McChrystal has built his reputation on co-ordinating various strands of intelligence in a ruthless pursuit of enemies.

The switch comes only weeks after Obama announced the outcome of a review of policy in Afghanistan and Pakistan. As part of that, Obama indicated he wanted a more focused counter-insurgency approach, which would suit McChrystal more, and is sending an extra 21,000 US troops to Afghanistan.

The coming months are potentially fraught for US and Nato forces as the Taliban in past years have used spring and summer to mount their offensives, and the Afghanistan election scheduled for later this year gives them even more of an incentive to create chaos.

McChrystal headed a secretive force but he was outed by President George Bush who gave him public credit for the Zarqawi killing. He could turn out to be a controversial choice. When he faced a Senate confirmation hearing last year, with senators asking about alleged mistreatment of detainees by special forces under his command in Iraq and Afghanistan.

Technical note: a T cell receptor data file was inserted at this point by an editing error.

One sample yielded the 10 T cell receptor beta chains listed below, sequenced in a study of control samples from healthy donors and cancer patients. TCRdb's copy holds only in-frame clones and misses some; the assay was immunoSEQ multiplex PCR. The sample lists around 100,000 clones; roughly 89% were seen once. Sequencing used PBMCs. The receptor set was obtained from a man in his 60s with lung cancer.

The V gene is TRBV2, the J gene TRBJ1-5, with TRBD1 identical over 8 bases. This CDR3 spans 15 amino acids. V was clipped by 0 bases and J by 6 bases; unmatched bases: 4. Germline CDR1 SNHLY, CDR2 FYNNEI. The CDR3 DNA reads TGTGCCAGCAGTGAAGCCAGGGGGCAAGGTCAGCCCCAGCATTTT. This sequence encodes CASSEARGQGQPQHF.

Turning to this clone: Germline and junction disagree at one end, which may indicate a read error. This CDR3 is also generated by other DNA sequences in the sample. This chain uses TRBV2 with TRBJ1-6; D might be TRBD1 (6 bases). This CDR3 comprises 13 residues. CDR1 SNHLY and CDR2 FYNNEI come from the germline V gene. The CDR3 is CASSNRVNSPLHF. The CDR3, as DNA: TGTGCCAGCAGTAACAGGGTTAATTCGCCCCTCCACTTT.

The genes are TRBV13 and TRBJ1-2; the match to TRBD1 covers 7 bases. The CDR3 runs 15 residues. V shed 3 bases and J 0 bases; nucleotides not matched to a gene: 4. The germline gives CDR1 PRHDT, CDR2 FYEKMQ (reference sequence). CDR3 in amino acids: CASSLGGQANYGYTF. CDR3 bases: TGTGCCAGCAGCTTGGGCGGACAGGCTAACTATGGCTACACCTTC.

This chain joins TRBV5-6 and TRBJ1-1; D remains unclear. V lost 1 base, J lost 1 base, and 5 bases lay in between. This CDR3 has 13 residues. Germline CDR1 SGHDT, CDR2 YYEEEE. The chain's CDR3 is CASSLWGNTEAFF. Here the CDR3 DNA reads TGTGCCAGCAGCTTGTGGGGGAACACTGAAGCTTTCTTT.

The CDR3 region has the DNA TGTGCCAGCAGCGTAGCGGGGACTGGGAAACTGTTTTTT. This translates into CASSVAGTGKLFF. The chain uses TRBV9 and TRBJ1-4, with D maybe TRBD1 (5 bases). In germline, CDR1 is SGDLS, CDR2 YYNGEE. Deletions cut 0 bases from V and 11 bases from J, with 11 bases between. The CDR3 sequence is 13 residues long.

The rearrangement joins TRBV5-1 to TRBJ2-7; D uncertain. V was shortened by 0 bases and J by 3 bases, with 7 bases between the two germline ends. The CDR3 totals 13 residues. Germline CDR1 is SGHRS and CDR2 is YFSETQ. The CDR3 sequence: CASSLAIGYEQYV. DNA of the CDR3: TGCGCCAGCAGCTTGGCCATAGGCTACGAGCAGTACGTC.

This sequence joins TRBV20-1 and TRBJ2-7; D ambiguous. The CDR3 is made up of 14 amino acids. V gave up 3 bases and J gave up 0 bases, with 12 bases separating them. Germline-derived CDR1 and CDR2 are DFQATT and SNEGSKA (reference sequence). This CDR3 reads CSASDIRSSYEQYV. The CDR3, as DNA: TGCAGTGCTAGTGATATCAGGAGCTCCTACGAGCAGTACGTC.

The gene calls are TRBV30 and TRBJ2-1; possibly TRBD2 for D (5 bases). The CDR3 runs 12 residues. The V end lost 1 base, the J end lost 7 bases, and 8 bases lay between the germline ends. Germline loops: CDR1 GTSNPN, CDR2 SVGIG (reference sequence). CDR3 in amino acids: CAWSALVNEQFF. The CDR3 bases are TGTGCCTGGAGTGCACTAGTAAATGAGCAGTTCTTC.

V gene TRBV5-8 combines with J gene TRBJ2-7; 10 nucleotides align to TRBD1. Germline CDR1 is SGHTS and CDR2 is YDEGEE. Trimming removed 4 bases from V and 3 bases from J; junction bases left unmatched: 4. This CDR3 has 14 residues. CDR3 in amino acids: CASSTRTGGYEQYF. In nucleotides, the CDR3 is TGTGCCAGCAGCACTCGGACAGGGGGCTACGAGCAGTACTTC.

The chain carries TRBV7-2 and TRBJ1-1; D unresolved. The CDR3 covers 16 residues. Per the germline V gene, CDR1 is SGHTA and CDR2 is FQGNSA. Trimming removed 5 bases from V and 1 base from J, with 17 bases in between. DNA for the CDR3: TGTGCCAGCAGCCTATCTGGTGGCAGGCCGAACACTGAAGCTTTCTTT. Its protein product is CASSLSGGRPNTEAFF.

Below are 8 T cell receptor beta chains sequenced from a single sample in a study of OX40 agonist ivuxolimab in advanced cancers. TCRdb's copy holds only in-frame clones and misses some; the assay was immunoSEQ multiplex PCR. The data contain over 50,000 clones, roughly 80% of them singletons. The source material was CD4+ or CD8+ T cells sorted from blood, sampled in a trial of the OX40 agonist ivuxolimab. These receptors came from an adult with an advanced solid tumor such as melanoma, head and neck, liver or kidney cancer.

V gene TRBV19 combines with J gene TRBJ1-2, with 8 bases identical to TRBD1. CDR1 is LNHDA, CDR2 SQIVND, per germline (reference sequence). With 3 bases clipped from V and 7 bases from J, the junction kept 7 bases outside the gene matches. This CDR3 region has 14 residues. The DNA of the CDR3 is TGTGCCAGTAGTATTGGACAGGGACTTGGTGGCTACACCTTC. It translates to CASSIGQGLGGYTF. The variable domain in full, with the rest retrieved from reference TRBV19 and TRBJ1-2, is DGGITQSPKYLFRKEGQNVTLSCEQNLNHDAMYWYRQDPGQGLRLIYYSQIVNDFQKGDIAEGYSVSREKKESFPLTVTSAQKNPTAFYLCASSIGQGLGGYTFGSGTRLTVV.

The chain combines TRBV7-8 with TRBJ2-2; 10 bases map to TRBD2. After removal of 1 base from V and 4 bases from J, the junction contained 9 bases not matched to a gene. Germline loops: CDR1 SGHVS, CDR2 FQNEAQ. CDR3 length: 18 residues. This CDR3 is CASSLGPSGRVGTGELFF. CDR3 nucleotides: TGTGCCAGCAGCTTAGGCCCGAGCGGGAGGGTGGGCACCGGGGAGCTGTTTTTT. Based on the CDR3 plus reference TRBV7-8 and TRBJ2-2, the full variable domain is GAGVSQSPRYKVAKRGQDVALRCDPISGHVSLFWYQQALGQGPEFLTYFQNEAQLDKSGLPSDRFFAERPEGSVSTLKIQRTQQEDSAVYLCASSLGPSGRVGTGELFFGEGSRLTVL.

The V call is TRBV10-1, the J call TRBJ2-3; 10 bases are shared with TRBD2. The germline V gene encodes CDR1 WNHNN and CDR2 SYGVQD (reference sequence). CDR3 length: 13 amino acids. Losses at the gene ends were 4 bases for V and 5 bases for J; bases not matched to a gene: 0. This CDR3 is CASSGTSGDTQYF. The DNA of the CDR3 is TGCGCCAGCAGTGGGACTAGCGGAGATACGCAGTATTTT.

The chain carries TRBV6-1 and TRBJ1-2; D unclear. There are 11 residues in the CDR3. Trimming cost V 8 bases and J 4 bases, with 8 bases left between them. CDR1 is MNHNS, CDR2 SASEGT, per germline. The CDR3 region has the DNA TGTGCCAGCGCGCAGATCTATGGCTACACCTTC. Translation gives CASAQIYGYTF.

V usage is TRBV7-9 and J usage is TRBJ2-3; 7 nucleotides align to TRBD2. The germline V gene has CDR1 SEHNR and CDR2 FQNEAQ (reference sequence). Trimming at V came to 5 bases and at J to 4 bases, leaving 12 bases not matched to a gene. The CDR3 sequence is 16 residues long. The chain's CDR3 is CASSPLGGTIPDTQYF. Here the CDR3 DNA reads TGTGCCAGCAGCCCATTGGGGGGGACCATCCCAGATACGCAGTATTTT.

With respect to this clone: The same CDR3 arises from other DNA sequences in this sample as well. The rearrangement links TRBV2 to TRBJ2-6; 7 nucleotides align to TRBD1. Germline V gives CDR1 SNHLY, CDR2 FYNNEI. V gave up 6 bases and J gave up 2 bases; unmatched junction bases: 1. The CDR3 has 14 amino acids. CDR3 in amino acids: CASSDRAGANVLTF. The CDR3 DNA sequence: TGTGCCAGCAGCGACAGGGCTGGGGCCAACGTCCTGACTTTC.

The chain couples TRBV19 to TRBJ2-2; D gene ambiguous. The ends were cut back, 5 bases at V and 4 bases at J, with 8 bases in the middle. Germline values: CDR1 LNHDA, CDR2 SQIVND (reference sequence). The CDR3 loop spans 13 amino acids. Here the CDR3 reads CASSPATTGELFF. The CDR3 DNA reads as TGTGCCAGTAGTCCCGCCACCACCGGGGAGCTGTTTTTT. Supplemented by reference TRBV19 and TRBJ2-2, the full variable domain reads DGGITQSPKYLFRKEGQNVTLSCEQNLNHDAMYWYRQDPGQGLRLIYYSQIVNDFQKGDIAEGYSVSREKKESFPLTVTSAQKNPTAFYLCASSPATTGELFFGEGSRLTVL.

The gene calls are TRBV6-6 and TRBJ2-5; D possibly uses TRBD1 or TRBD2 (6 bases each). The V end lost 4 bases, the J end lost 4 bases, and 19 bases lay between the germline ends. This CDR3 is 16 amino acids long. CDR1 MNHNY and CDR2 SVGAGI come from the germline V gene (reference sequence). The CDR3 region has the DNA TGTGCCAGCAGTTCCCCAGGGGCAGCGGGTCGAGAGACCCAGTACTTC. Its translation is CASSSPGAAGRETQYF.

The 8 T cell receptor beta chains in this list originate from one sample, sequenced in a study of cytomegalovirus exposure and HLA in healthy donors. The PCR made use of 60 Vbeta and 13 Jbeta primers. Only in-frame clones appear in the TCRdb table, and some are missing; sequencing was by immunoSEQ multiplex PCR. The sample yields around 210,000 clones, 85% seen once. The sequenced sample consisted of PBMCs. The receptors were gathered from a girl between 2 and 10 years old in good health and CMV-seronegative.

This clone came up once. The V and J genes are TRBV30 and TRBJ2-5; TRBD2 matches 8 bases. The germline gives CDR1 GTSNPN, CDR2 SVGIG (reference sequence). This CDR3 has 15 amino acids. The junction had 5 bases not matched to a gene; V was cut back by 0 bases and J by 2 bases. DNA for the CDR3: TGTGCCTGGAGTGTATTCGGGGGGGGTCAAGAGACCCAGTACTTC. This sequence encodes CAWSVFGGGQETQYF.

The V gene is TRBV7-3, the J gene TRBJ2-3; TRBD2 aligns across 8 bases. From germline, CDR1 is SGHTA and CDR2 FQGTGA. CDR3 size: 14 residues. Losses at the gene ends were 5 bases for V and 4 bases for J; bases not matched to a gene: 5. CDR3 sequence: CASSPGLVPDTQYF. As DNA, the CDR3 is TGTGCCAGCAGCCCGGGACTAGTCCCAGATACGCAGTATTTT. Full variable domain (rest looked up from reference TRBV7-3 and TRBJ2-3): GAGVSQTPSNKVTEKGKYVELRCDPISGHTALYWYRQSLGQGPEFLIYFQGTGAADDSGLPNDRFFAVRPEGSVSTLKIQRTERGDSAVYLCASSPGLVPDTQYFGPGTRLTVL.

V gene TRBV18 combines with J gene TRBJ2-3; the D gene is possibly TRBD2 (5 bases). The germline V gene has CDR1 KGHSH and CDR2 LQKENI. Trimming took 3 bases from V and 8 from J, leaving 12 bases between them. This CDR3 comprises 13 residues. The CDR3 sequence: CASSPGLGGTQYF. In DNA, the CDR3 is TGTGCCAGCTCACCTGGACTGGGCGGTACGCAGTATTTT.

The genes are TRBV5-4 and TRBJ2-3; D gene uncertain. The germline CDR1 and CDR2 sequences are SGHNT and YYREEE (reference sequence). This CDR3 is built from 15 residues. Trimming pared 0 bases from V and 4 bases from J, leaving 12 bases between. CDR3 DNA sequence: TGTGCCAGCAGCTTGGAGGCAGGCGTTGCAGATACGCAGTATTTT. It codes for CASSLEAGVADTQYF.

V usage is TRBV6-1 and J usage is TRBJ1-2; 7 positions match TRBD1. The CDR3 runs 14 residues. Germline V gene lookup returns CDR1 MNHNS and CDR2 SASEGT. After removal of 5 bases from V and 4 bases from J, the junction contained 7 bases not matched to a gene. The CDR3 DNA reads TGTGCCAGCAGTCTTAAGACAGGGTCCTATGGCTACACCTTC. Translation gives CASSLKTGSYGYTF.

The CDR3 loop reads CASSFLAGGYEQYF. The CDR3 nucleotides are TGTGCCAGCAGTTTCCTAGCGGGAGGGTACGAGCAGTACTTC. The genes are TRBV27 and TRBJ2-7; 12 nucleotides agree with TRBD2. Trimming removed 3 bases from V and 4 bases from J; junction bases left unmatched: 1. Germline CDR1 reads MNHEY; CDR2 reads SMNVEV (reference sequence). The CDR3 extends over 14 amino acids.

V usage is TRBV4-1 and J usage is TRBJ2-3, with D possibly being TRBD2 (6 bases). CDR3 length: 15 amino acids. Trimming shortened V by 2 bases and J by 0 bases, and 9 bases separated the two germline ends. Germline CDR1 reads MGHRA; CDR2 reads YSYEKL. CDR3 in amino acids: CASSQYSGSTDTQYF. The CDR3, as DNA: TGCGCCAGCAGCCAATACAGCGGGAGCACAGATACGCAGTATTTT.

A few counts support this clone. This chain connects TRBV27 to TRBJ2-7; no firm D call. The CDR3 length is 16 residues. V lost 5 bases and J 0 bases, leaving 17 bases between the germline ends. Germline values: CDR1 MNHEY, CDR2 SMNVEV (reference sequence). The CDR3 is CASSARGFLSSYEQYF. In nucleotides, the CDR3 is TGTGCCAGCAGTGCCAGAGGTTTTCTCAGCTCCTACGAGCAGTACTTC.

McKiernan, who had been a top commander in Iraq, was named to the Afghanistan job by President George Bush. He had led US forces on the ground in Iraq during the 2003 invasion.

He said last year that the problem posed by Afghanistan was tougher than Iraq. He described Afghanistan as "a far more complex environment than I ever found in Iraq." The country's mountainous terrain, rural population, poverty, illiteracy, 400 major tribal networks and history of civil war all make for unique challenges, he said.

Obama, since becoming president, has overseen a shift in US priorities away from Iraq to Afghanistan and Pakistan. But in the few short months he had been in power, the security situated in both countries has deteriorated, particularly in Pakistan.

He argued that the military alone could not win the war and there is a need for build up the civiian infrastructure, particularly along the Afghan-Pakistan border.

Sykes rips Limbaugh: Hopes his kidneys fail

Comedian Wanda Sykes tore into Rush Limbaugh at the White House Correspondents’ Association Dinner on Saturday night, suggesting that the conservative commentator’s anti-Obama agenda makes him akin to a terrorist, specifically, one of the 9/11 hijackers.